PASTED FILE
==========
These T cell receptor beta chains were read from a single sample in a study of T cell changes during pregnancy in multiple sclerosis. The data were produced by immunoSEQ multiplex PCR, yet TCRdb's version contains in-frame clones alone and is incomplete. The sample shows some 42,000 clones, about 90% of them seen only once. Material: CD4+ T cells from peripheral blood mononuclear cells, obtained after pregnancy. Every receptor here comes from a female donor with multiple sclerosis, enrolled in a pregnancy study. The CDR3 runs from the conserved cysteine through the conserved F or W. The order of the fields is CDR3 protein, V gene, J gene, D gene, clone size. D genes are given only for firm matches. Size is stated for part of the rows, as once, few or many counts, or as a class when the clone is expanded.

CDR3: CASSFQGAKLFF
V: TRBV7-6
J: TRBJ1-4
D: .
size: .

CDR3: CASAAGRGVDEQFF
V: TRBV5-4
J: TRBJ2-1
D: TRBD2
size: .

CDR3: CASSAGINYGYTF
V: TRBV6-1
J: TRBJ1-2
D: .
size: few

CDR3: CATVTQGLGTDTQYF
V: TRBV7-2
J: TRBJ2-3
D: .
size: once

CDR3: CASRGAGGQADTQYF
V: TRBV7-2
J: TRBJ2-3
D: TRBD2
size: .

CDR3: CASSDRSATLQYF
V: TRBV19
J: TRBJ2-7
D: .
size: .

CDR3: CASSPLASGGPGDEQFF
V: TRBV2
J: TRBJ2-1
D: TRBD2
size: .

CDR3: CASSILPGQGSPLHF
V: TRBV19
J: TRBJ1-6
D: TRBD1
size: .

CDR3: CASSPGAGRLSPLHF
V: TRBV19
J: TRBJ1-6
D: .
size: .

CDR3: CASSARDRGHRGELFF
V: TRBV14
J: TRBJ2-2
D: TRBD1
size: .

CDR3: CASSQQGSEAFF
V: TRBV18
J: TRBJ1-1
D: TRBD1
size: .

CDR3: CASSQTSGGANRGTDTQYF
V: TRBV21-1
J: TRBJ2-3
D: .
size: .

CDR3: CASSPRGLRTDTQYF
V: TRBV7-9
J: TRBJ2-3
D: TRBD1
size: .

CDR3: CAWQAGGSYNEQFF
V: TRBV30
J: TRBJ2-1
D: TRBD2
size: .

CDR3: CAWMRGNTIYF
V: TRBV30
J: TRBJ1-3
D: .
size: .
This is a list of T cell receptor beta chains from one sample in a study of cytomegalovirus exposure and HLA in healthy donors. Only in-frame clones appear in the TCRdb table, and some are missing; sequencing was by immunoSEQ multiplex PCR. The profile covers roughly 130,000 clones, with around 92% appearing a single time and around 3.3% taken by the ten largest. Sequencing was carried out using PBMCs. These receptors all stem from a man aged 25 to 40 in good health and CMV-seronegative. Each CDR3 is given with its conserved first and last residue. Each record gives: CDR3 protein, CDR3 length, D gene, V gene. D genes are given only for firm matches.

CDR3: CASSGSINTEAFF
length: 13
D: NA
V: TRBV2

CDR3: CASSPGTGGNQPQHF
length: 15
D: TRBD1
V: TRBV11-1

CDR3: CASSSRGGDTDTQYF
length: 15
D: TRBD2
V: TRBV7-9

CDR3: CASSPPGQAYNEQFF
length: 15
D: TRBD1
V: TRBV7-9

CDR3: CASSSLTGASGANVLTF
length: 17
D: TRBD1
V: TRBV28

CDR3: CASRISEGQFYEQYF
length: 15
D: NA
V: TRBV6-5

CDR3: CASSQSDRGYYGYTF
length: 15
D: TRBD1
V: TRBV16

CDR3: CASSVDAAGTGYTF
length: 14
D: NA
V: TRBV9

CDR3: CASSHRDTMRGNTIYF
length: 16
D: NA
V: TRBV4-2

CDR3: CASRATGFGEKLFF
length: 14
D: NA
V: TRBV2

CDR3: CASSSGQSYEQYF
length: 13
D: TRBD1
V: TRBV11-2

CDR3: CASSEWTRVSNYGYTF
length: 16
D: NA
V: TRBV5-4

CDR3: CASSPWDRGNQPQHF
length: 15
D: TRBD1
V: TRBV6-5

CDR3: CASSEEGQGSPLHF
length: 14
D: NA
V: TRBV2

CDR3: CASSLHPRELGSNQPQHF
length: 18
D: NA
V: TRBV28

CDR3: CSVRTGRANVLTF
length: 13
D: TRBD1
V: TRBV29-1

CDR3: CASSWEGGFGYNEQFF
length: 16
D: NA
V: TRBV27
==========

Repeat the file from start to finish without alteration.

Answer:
These T cell receptor beta chains were read from a single sample in a study of T cell changes during pregnancy in multiple sclerosis. The data were produced by immunoSEQ multiplex PCR, yet TCRdb's version contains in-frame clones alone and is incomplete. The sample shows some 42,000 clones, about 90% of them seen only once. Material: CD4+ T cells from peripheral blood mononuclear cells, obtained after pregnancy. Every receptor here comes from a female donor with multiple sclerosis, enrolled in a pregnancy study. The CDR3 runs from the conserved cysteine through the conserved F or W. The order of the fields is CDR3 protein, V gene, J gene, D gene, clone size. D genes are given only for firm matches. Size is stated for part of the rows, as once, few or many counts, or as a class when the clone is expanded.

CDR3: CASSFQGAKLFF
V: TRBV7-6
J: TRBJ1-4
D: .
size: .

CDR3: CASAAGRGVDEQFF
V: TRBV5-4
J: TRBJ2-1
D: TRBD2
size: .

CDR3: CASSAGINYGYTF
V: TRBV6-1
J: TRBJ1-2
D: .
size: few

CDR3: CATVTQGLGTDTQYF
V: TRBV7-2
J: TRBJ2-3
D: .
size: once

CDR3: CASRGAGGQADTQYF
V: TRBV7-2
J: TRBJ2-3
D: TRBD2
size: .

CDR3: CASSDRSATLQYF
V: TRBV19
J: TRBJ2-7
D: .
size: .

CDR3: CASSPLASGGPGDEQFF
V: TRBV2
J: TRBJ2-1
D: TRBD2
size: .

CDR3: CASSILPGQGSPLHF
V: TRBV19
J: TRBJ1-6
D: TRBD1
size: .

CDR3: CASSPGAGRLSPLHF
V: TRBV19
J: TRBJ1-6
D: .
size: .

CDR3: CASSARDRGHRGELFF
V: TRBV14
J: TRBJ2-2
D: TRBD1
size: .

CDR3: CASSQQGSEAFF
V: TRBV18
J: TRBJ1-1
D: TRBD1
size: .

CDR3: CASSQTSGGANRGTDTQYF
V: TRBV21-1
J: TRBJ2-3
D: .
size: .

CDR3: CASSPRGLRTDTQYF
V: TRBV7-9
J: TRBJ2-3
D: TRBD1
size: .

CDR3: CAWQAGGSYNEQFF
V: TRBV30
J: TRBJ2-1
D: TRBD2
size: .

CDR3: CAWMRGNTIYF
V: TRBV30
J: TRBJ1-3
D: .
size: .
This is a list of T cell receptor beta chains from one sample in a study of cytomegalovirus exposure and HLA in healthy donors. Only in-frame clones appear in the TCRdb table, and some are missing; sequencing was by immunoSEQ multiplex PCR. The profile covers roughly 130,000 clones, with around 92% appearing a single time and around 3.3% taken by the ten largest. Sequencing was carried out using PBMCs. These receptors all stem from a man aged 25 to 40 in good health and CMV-seronegative. Each CDR3 is given with its conserved first and last residue. Each record gives: CDR3 protein, CDR3 length, D gene, V gene. D genes are given only for firm matches.

CDR3: CASSGSINTEAFF
length: 13
D: NA
V: TRBV2

CDR3: CASSPGTGGNQPQHF
length: 15
D: TRBD1
V: TRBV11-1

CDR3: CASSSRGGDTDTQYF
length: 15
D: TRBD2
V: TRBV7-9

CDR3: CASSPPGQAYNEQFF
length: 15
D: TRBD1
V: TRBV7-9

CDR3: CASSSLTGASGANVLTF
length: 17
D: TRBD1
V: TRBV28

CDR3: CASRISEGQFYEQYF
length: 15
D: NA
V: TRBV6-5

CDR3: CASSQSDRGYYGYTF
length: 15
D: TRBD1
V: TRBV16

CDR3: CASSVDAAGTGYTF
length: 14
D: NA
V: TRBV9

CDR3: CASSHRDTMRGNTIYF
length: 16
D: NA
V: TRBV4-2

CDR3: CASRATGFGEKLFF
length: 14
D: NA
V: TRBV2

CDR3: CASSSGQSYEQYF
length: 13
D: TRBD1
V: TRBV11-2

CDR3: CASSEWTRVSNYGYTF
length: 16
D: NA
V: TRBV5-4

CDR3: CASSPWDRGNQPQHF
length: 15
D: TRBD1
V: TRBV6-5

CDR3: CASSEEGQGSPLHF
length: 14
D: NA
V: TRBV2

CDR3: CASSLHPRELGSNQPQHF
length: 18
D: NA
V: TRBV28

CDR3: CSVRTGRANVLTF
length: 13
D: TRBD1
V: TRBV29-1

CDR3: CASSWEGGFGYNEQFF
length: 16
D: NA
V: TRBV27